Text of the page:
Why Are Disability Claims Denied?
Many disability claims are based on mental illnesses which generate an inability to work. Unfortunately, depression, anxiety, or other mental illnesses are often trivialized or considered insignificant by insurance companies. In fact, the insurance company's treatment of the claim may even worsen symptoms and further prevent many workers from completing their jobs.
In our experience, insurance companies are less likely to approve claims for depression, anxiety or mental illness compared than for physical injuries. The truth is that a high number of the cases we see relate to mental illness (rather than physical harm), yet the insurance system isn't well equipped to properly evaluate the claims.
No worker should be denied just because their claim is more complex than a physical injury disability claim. Usually, a more complex claim is a signal that the worker is unable to work! Atlantic Canadians often consult a disability lawyer for assistance with their disability claim. While the entry points vary, the theme is clear: help is needed to convince the insurance company that anxiety, depression or another mental illness is preventing the person from completing the usual duties of their occupation.
The purpose of this article is to help you better understand the reasons why insurance companies deny non-physical injury claims for disability benefits. Knowing why the insurance company denied your claim puts you in a better position to advance your claim without making mistakes which may prolong the denial and prevent the decision from being overturned.
Given the prevalence of disability claim denials for mental illness, it is only natural to be concerned that the insurance company may change their position and refuse to pay future benefits.
How does the insurance company assess my mental health disability claim?
Let's begin with an overview of the industry. Disability insurance providers allow workers to make claims for compensation if the workplace duties cannot be completed. There are many reasons why a worker's duties can't be completed, but they generally fall into two categories:
- Physical injuries prevent completion of work duties
- Mental health related injuries prevent completion of work duties
Of the categories above, mental health injuries are often less visible, harder to fix, and increasingly common. Mental health claims are concerning for insurers who seek to minimize payment for disability claims, which then allows them to stay competitive and profitable by offering lower premiums to their happy customers. The insurance industry has given themselves a helping hand by re-writing their policies to limit the types of claims which will be honoured. Some companies have even gone so far as banning disability claims stemming from mental health issues. Beyond policy exclusions, the companies have taken an aggressive approach to adjudicating mental health related disability claims. The policies and procedures developed by many companies make the benefits process very difficult. Many are left frustrated and exhausted in their quest to prove their claim to the insurance company.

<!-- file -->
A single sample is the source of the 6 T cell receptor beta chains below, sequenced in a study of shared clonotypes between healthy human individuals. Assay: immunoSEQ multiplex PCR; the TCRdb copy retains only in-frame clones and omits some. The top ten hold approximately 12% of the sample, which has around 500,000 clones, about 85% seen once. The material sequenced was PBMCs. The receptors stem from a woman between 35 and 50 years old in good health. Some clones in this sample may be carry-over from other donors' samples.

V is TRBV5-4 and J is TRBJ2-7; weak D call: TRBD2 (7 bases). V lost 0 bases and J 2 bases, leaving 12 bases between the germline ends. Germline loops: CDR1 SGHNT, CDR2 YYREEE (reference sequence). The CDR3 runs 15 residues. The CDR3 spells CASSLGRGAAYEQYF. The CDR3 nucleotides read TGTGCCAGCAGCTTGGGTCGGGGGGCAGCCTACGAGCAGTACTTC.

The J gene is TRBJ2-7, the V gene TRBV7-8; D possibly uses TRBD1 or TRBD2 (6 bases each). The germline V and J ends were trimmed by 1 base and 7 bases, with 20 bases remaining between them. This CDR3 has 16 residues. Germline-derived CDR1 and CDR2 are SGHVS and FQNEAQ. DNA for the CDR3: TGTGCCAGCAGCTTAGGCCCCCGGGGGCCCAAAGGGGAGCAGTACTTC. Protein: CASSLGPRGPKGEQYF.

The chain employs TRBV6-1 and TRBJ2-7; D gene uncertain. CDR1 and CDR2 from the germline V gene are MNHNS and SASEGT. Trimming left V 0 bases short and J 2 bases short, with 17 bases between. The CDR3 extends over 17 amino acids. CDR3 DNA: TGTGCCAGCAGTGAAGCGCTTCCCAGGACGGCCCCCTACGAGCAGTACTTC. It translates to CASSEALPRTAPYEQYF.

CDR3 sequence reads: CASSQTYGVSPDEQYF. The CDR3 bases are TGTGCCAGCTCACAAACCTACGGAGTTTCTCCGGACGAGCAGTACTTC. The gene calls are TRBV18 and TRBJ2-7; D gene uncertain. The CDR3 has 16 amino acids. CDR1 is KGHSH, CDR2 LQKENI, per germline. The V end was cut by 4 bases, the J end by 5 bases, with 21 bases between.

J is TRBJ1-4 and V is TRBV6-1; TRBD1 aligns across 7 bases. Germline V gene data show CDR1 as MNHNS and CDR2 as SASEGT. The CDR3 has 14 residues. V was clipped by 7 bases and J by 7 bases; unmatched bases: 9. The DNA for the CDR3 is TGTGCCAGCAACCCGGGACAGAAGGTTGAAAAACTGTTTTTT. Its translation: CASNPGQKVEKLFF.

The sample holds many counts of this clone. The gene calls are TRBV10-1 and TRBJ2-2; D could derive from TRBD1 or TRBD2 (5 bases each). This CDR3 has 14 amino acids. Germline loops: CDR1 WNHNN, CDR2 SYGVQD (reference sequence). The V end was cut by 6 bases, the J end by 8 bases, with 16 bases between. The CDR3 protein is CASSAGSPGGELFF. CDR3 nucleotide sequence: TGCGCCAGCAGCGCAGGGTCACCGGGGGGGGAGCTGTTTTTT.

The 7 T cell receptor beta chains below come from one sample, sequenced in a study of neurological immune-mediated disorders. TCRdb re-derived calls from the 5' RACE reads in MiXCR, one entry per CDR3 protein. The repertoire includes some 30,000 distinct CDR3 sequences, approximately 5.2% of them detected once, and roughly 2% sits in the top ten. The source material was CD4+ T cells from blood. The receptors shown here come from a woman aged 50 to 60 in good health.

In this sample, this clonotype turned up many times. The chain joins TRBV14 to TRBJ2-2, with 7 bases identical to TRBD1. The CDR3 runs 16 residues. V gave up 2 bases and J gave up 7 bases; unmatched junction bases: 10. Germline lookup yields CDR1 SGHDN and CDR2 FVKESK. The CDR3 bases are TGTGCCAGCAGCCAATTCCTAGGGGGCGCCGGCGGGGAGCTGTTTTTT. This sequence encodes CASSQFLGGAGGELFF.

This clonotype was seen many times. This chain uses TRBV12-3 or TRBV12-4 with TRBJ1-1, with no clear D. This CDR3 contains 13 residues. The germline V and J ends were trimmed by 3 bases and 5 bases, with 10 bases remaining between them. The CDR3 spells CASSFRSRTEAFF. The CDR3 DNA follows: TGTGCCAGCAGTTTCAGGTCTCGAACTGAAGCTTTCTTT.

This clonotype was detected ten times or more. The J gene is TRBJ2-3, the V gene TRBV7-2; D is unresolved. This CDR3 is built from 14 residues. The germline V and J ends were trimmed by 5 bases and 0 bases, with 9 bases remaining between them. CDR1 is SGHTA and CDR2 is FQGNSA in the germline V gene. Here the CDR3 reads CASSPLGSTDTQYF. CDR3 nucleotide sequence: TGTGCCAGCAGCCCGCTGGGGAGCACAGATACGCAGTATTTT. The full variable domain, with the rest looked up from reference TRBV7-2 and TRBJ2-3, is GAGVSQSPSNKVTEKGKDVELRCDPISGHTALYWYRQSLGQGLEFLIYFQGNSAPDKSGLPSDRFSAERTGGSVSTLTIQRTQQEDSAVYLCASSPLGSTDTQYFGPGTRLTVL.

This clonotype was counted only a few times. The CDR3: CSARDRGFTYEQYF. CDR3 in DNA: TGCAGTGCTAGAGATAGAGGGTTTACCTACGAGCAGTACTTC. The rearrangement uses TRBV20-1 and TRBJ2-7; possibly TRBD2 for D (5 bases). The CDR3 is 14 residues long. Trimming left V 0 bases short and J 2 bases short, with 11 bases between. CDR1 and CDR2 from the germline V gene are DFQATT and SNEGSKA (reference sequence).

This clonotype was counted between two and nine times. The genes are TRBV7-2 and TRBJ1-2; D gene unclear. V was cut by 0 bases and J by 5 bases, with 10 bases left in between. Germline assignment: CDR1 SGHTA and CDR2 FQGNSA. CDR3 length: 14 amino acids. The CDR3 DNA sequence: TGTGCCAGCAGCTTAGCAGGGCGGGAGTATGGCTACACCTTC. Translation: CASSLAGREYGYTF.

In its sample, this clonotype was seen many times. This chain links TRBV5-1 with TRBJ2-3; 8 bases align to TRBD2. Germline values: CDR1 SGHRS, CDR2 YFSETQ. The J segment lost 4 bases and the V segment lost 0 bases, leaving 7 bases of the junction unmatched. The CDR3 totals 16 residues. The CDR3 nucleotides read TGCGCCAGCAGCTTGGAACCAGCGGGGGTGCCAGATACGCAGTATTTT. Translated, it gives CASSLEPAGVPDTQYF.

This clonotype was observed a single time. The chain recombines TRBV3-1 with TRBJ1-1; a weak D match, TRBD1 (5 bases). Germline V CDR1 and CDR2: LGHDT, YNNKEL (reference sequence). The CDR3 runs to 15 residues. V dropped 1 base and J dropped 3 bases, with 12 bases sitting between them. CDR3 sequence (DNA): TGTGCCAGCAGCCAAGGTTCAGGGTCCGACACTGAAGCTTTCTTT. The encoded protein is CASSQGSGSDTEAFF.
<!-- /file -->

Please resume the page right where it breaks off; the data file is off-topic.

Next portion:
If you can get your claim approved, you will often find that there is a treatment plan in place which will limit the compensation ultimately payable. You may be sent to an "independent" medical consultant for assessment and be found to be okay, or that you only struggle due to workplace-related issues (bad supervisor, toxic work environment, funding cutbacks, concern about layoffs, etc.) rather than a treatable medical condition.
The thread which ties mental health and physical injury disability claims together is the phrase "treatable medical condition." If you do not suffer from a medical condition, you will not have a claim. In fact, the condition must not only be treatable, but in the process of being treated or managed. In most policies, there is a requirement that you are under the care of a medical practitioner.
Finally, a word about medical professionals. It is sometimes the case that medical professionals provide one set of conclusions to the patient while another set of findings is written in the medical chart. Doctors may take this approach because they feel explaining the medical terminology isn't helpful, or they may wish to 'cushion the blow' by telling you a slightly different version. In other cases, you may have misread what your doctor said. It may be the case that the insurance company was correct to deny your claim based on what is written in your medical records. Given the importance of your medical files, it is essential that you get that information from your doctor and review it yourself. There are other times, however, that your doctor misunderstood the circumstances surrounding your inability to work. If the doctor knew more about your inability to work, perhaps he or she might support your inability to work. It is important to keep in mind that your medical professional will make conclusions about your health (diagnosis) and recovery potential (prognosis), but those aren't often tailored to your work environment! The disability claim process is different than the process undertaken by the medical practitioner.
While the specifics of disability policies vary, the common theme is the same: Does the worker have medical issues (physical or mental health) that prevent them from completing their job duties?
Do you want to talk about your options? Contact Jeff Mitchell to arrange for a free case review.
About Jeff Mitchell
Jeff Mitchell is the Principal Lawyer and founder of NOVA Injury Law. He is an experienced disability lawyer with a dedicated practice to pursuing injury and insurance benefits. Jeff offers free case reviews for all short-term disability and long-term disability cases.